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Republican Party Project
Memo to Establishment: Pay attention to this new report on the Republican Party
Thursday, June 12 2014

The defeat of Republican Majority Leader Eric Cantor has prompted us to release this new and updated, full report of Democracy Corps' Republican Party Project.  The focus groups were conducted and reported last summer; the latest survey interviews were conducted in May and include results on immigration measures.  

The Republican establishment and commentators should pay attention because they have entirely misread the primary battles, the strength of different camps, and indeed, the key groups and the issues that animate them.

The engaged core of the Republican Party is comprised of Evangelicals and Tea Party Supporters who form 54 percent of the GOP base. Another 15 percent are deeply observant and predominantly Catholic.  

They had their say when Dave Brat defeated Eric Cantor this week. Brat’s attack on Cantor as “the No. 1 cheerleader in Congress for Amnesty” was surely a factor — as the GOP establishment will probably pay much closer attention to the strong views on immigrants expressed in this report.  For the core of the party, allowing the undocumented, mostly Hispanics, off the hook is a deep offense, rewarding the most irresponsible.

But Brat was also a Christian conservative who described his victory as “a gift from God,” an easy identity not available to Eric Cantor in this rural, non-cosmopolitan district.  

The GOP establishment has prevailed in these party battles when they fully embrace the Evangelicals and Observant who form almost half the party.  That may explain why the party has become even more vocal and active fighting abortion this year.  But the GOP Establishment did not prevail in Texas and may not in Mississippi where the Tea Party-Evangelical majority may have its way.  

Pay attention to this report’s findings on climate change.  There is a reason why Republican candidates are rushing to repudiate the latest US and UN assessments on global warming.  

 

GOP Composition of Key Groups

 
Inside the GOP: Why Boehner is Halting Immigration Reform
Friday, February 07 2014

Just a year ago, the GOP appeared poised to re-brand itself as a more moderate and inclusive party.  When the party released its “post-mortem” report on the 2012 election, one of the key findings was that the Republican Party “must embrace and champion comprehensive immigration reform."   And if you look at the numbers—demographic data and opinion surveys—you would say they were right. 

So why did Speaker Boehner put a halt to any immigration reform yesterday?  If you want to understand it, or fully capture the context for Rep. Labrador’s widely-reported belief that “it’s a mistake for us to have an internal battle in the Republican Party this year about immigration reform,” you need to get inside the base of the Republican Party.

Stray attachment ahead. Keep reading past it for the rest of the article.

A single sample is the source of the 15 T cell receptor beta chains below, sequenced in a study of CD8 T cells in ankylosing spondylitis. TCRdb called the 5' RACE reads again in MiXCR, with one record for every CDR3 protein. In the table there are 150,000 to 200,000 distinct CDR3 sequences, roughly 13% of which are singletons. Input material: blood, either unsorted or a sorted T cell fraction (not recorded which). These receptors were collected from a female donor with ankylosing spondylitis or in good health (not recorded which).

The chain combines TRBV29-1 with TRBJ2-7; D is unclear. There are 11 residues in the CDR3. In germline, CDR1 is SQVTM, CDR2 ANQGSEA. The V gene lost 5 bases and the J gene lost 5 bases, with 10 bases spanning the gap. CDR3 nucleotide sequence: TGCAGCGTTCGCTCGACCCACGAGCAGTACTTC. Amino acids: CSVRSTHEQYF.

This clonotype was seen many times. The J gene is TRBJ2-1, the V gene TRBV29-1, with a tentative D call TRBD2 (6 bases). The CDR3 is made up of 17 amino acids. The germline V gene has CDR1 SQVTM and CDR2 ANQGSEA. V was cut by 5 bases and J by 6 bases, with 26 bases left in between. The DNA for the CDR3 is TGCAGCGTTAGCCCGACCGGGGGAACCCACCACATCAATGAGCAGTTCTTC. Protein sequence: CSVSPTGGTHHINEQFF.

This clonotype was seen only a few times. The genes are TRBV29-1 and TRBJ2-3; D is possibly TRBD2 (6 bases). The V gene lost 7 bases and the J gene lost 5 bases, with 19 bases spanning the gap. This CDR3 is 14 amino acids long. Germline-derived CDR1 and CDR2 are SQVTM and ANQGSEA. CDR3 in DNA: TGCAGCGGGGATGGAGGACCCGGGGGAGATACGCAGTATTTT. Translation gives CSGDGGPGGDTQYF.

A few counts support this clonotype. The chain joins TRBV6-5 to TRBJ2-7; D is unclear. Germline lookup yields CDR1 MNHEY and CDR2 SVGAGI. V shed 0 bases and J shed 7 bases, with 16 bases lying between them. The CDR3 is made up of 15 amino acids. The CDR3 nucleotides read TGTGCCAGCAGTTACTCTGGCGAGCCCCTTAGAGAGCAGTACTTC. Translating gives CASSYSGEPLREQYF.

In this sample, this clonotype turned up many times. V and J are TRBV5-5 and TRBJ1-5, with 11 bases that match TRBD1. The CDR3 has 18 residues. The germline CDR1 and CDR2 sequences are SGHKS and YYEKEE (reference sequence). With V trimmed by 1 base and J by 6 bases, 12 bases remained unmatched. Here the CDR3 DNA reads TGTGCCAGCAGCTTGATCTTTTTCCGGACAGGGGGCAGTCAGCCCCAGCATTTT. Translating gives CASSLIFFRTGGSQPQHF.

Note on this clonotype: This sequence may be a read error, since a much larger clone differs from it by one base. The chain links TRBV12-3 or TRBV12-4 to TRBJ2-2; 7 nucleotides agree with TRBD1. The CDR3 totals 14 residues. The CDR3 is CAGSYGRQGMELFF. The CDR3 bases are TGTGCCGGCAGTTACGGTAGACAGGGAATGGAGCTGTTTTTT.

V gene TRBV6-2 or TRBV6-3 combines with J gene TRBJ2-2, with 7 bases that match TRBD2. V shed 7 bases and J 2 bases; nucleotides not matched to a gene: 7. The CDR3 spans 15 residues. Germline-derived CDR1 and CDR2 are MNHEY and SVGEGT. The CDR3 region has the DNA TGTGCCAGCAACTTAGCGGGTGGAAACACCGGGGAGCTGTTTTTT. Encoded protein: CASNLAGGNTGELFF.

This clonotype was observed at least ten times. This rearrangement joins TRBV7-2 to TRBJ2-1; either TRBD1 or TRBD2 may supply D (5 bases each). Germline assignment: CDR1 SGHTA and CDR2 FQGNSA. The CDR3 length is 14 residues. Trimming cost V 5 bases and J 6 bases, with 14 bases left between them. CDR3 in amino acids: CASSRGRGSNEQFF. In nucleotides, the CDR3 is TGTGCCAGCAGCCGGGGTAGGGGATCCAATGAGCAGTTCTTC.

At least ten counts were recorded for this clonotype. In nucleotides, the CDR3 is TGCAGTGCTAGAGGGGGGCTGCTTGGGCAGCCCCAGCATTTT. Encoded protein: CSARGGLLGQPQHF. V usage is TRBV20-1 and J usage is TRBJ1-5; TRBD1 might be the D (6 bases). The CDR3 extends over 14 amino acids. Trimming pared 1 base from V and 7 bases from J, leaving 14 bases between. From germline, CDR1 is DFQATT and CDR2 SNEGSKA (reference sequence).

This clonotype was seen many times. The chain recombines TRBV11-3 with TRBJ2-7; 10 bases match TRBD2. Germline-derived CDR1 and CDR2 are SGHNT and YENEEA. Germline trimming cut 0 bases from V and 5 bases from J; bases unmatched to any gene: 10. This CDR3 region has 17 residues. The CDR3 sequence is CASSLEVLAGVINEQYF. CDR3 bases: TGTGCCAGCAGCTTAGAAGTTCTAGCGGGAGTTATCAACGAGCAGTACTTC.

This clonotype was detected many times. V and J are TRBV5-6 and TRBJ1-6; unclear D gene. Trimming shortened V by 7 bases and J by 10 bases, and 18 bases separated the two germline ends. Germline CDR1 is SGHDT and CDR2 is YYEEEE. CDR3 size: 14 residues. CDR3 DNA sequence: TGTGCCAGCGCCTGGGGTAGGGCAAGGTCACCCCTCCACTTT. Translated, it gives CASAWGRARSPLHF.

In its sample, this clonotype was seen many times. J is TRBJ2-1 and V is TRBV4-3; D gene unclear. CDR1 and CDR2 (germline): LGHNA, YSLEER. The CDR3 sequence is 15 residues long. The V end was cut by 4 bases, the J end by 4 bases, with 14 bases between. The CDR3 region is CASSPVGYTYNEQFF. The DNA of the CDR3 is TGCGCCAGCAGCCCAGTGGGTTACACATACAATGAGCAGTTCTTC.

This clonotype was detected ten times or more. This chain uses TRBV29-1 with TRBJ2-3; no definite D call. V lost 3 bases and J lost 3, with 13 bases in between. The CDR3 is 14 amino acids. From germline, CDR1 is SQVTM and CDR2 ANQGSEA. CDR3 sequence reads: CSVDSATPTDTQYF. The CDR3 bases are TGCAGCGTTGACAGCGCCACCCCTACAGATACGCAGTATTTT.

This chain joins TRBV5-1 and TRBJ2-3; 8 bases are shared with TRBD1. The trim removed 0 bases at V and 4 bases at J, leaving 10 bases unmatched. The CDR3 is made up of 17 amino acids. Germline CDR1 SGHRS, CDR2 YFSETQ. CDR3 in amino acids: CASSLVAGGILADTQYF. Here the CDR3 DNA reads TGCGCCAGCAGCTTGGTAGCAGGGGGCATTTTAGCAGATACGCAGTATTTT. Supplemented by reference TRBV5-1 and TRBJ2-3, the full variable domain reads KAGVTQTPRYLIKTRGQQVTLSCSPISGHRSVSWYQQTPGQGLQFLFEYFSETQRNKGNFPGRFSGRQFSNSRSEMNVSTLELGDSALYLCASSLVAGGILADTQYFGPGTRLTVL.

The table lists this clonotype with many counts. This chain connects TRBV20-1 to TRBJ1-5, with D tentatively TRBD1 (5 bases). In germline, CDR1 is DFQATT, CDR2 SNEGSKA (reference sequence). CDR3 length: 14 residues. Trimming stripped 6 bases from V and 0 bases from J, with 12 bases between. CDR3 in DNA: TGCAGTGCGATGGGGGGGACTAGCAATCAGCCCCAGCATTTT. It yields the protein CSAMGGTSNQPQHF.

Support for immigration reform among all voters remains high—last week’s CNN/ORC poll found that 54 percent of adults nationwide would support a plan to allow those already in the country to become legal residents.  Add to that employment, fluency in English, and back taxes, and support jumps to 81 percent.

But if you look at how this issue breaks down by party, just a third (34 percent) of Republicans say we should create a way to accommodate those already here.  By contrast, 55 percent of independents and 69 percent of Democrats believe there should be a way for those already here to become legal residents.  The problem lies within the Republican Party—that same survey found just 29 percent of Tea Party supporters favor a path to legal residency. 

Last summer, we conducted a major national survey and 6 focus groups among members of the Republican Party.  What we found made us skeptical that House Republicans would take any action on immigration reform in the near future.   

Why? Click here to find out

 

Read more... [Inside the GOP: Why Boehner is Halting Immigration Reform]
 
Inside the GOP: Report on focus groups with Evangelical, Tea Party, and moderate Republicans
Thursday, October 03 2013
Attachments:
Download this file (dcor rpp fg memo 100313 final.pdf)Memo[ ]1248 Kb

If you want to understand the government shutdown and crisis in Washington, you need to get inside the base of the Republican Party.  That is what we are doing in the Republican Party Project and these focus groups with Evangelicals, Tea Party, and moderate Republicans.  All the passion, nuances and divisions found expression when we conducted this work in the summer.

Read more... [Inside the GOP: Report on focus groups with Evangelical, Tea Party, and moderate Republicans]
 
Mapping the Republican Brain
Tuesday, September 17 2013
Attachments:
Download this file (dcor.rpp.memo.091713.web.pdf)Memo[RPP Factor Analysis Memo September 2013]486 Kb

The Republican Party is descending into unchartered realms of unpopularity with the country, even as its deepening divisions leave it immobilized in the face of doomsday budget deadlines.[1] If you want to know why Speaker Boehner has appealed to Democrats for help, you need go no further than the three ascendant blocs of Evangelicals, Tea Party supporters, and moderates that we described in our first Republican Party Project report last month.[2]

Read more... [Mapping the Republican Brain]
 
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